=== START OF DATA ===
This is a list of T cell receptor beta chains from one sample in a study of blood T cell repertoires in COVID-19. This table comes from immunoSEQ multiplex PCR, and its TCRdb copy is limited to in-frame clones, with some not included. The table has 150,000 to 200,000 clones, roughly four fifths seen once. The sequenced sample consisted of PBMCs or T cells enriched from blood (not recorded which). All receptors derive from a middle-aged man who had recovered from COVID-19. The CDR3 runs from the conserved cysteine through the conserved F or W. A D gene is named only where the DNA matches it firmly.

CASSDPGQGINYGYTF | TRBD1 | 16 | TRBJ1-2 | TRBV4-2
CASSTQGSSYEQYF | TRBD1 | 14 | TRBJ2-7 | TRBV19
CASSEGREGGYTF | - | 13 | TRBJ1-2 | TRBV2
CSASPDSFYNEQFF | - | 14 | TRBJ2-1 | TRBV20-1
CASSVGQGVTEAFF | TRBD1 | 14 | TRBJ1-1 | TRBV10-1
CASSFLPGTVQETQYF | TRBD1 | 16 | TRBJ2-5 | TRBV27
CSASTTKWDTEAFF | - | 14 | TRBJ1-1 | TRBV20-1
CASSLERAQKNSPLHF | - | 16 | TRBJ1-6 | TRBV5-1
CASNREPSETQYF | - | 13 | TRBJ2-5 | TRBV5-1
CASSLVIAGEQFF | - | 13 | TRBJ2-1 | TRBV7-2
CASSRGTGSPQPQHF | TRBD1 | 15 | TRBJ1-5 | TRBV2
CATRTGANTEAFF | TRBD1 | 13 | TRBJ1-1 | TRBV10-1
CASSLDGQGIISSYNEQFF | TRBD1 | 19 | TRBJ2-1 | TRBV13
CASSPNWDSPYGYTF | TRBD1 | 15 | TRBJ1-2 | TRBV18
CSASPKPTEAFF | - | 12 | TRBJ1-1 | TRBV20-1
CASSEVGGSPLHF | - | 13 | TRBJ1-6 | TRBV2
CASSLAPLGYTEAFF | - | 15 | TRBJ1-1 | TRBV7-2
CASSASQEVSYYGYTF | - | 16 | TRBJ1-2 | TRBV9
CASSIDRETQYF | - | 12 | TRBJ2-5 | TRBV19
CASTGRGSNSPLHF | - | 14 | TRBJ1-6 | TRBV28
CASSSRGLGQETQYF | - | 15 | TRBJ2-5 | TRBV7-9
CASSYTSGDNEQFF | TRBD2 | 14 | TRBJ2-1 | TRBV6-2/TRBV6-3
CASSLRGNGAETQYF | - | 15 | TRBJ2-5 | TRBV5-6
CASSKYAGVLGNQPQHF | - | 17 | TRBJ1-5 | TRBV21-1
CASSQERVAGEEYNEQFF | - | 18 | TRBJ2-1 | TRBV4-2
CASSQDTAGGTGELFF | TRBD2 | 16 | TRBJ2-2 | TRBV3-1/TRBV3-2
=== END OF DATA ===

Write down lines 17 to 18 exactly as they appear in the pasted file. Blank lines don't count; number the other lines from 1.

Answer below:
CASSEVGGSPLHF | - | 13 | TRBJ1-6 | TRBV2
CASSLAPLGYTEAFF | - | 15 | TRBJ1-1 | TRBV7-2